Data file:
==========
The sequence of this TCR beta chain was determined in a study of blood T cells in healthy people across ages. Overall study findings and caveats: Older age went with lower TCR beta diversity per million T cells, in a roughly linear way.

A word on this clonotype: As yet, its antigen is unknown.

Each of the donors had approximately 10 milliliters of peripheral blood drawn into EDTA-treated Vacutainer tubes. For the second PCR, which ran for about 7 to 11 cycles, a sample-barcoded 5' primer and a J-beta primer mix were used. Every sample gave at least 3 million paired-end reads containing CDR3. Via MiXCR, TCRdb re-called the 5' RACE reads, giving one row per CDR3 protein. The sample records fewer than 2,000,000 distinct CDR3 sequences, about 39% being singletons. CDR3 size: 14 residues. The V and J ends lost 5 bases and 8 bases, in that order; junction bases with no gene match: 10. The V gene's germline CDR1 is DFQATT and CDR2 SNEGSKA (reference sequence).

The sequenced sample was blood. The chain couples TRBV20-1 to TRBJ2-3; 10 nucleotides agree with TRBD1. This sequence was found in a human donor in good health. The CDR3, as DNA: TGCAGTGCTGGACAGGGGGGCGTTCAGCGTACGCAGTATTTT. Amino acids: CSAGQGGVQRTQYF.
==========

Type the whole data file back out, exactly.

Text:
The sequence of this TCR beta chain was determined in a study of blood T cells in healthy people across ages. Overall study findings and caveats: Older age went with lower TCR beta diversity per million T cells, in a roughly linear way.

A word on this clonotype: As yet, its antigen is unknown.

Each of the donors had approximately 10 milliliters of peripheral blood drawn into EDTA-treated Vacutainer tubes. For the second PCR, which ran for about 7 to 11 cycles, a sample-barcoded 5' primer and a J-beta primer mix were used. Every sample gave at least 3 million paired-end reads containing CDR3. Via MiXCR, TCRdb re-called the 5' RACE reads, giving one row per CDR3 protein. The sample records fewer than 2,000,000 distinct CDR3 sequences, about 39% being singletons. CDR3 size: 14 residues. The V and J ends lost 5 bases and 8 bases, in that order; junction bases with no gene match: 10. The V gene's germline CDR1 is DFQATT and CDR2 SNEGSKA (reference sequence).

The sequenced sample was blood. The chain couples TRBV20-1 to TRBJ2-3; 10 nucleotides agree with TRBD1. This sequence was found in a human donor in good health. The CDR3, as DNA: TGCAGTGCTGGACAGGGGGGCGTTCAGCGTACGCAGTATTTT. Amino acids: CSAGQGGVQRTQYF.